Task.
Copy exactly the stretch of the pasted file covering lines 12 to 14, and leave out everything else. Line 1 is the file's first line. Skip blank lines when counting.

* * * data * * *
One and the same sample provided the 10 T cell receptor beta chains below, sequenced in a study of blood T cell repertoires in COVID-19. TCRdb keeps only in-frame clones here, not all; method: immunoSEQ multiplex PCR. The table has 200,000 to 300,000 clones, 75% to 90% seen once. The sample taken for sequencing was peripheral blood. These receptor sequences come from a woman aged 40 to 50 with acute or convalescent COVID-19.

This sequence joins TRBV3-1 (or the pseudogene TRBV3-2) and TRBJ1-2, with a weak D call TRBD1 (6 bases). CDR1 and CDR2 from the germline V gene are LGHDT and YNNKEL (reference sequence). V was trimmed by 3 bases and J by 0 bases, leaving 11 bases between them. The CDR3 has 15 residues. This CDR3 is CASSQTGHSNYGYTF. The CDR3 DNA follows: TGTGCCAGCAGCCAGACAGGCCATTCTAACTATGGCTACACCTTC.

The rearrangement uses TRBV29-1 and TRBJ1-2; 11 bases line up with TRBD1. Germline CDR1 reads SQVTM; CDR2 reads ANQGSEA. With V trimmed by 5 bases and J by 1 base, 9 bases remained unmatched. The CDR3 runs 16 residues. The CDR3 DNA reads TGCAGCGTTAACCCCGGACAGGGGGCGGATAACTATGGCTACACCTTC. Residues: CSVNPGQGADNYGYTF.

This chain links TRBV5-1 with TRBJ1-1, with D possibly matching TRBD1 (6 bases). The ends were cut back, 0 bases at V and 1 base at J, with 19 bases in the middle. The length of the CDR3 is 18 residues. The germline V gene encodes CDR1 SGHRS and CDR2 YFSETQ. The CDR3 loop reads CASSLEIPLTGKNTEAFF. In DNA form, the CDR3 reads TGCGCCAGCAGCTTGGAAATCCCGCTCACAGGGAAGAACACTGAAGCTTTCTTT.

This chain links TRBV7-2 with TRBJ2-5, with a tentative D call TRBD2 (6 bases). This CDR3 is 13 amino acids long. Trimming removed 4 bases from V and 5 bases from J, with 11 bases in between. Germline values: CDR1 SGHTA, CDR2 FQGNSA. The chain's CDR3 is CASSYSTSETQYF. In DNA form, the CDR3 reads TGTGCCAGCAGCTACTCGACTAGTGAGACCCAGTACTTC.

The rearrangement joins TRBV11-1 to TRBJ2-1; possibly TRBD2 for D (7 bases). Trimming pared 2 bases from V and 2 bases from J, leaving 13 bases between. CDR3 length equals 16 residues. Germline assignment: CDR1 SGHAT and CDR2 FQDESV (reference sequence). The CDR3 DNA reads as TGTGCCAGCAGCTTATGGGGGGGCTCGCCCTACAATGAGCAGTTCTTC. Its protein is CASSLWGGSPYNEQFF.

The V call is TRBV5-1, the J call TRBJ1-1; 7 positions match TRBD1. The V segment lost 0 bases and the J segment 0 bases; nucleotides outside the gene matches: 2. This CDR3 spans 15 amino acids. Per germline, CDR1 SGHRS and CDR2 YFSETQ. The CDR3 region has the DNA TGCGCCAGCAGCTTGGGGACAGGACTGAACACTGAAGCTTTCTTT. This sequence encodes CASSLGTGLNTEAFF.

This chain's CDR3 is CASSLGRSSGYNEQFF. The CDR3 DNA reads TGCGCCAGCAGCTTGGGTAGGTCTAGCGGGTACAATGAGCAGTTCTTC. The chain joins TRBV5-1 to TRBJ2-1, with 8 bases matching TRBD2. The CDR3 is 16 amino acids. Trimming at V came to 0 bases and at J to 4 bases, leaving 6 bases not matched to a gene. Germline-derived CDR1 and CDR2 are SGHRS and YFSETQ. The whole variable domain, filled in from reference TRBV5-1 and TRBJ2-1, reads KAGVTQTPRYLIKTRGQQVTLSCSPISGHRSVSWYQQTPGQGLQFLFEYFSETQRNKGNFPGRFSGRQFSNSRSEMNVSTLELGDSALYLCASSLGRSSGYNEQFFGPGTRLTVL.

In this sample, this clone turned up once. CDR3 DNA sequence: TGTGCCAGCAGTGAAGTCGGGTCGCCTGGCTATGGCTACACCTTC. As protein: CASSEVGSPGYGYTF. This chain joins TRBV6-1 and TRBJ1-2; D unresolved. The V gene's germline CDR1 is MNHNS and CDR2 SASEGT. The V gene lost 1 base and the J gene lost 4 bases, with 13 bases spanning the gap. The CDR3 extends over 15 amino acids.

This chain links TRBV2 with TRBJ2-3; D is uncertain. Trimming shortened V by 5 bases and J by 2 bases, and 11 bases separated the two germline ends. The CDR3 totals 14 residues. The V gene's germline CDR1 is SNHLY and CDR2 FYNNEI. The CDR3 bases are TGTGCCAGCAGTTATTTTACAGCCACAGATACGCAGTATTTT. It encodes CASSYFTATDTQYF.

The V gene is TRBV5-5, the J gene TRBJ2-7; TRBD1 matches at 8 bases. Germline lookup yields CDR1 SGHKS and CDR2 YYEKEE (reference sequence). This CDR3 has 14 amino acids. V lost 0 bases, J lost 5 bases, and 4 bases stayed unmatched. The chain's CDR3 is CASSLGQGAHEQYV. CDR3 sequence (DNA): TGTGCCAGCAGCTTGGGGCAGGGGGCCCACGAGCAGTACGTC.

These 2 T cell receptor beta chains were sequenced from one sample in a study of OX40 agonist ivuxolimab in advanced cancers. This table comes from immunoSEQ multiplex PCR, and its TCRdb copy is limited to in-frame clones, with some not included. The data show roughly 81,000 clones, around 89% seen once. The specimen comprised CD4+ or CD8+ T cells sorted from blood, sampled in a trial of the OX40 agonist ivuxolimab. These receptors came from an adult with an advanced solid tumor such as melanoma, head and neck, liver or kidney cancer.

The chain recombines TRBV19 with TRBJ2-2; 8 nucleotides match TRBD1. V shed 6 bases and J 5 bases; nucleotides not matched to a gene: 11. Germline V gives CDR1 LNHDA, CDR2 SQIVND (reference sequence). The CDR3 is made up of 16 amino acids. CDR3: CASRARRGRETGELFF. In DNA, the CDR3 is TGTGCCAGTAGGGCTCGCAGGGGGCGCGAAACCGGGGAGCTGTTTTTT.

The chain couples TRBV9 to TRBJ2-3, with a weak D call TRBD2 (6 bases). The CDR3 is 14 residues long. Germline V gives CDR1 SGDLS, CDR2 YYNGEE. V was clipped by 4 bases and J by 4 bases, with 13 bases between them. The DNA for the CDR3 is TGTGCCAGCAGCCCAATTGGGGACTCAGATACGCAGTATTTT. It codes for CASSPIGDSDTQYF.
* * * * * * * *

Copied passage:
These 2 T cell receptor beta chains were sequenced from one sample in a study of OX40 agonist ivuxolimab in advanced cancers. This table comes from immunoSEQ multiplex PCR, and its TCRdb copy is limited to in-frame clones, with some not included. The data show roughly 81,000 clones, around 89% seen once. The specimen comprised CD4+ or CD8+ T cells sorted from blood, sampled in a trial of the OX40 agonist ivuxolimab. These receptors came from an adult with an advanced solid tumor such as melanoma, head and neck, liver or kidney cancer.

The chain recombines TRBV19 with TRBJ2-2; 8 nucleotides match TRBD1. V shed 6 bases and J 5 bases; nucleotides not matched to a gene: 11. Germline V gives CDR1 LNHDA, CDR2 SQIVND (reference sequence). The CDR3 is made up of 16 amino acids. CDR3: CASRARRGRETGELFF. In DNA, the CDR3 is TGTGCCAGTAGGGCTCGCAGGGGGCGCGAAACCGGGGAGCTGTTTTTT.

The chain couples TRBV9 to TRBJ2-3, with a weak D call TRBD2 (6 bases). The CDR3 is 14 residues long. Germline V gives CDR1 SGDLS, CDR2 YYNGEE. V was clipped by 4 bases and J by 4 bases, with 13 bases between them. The DNA for the CDR3 is TGTGCCAGCAGCCCAATTGGGGACTCAGATACGCAGTATTTT. It codes for CASSPIGDSDTQYF.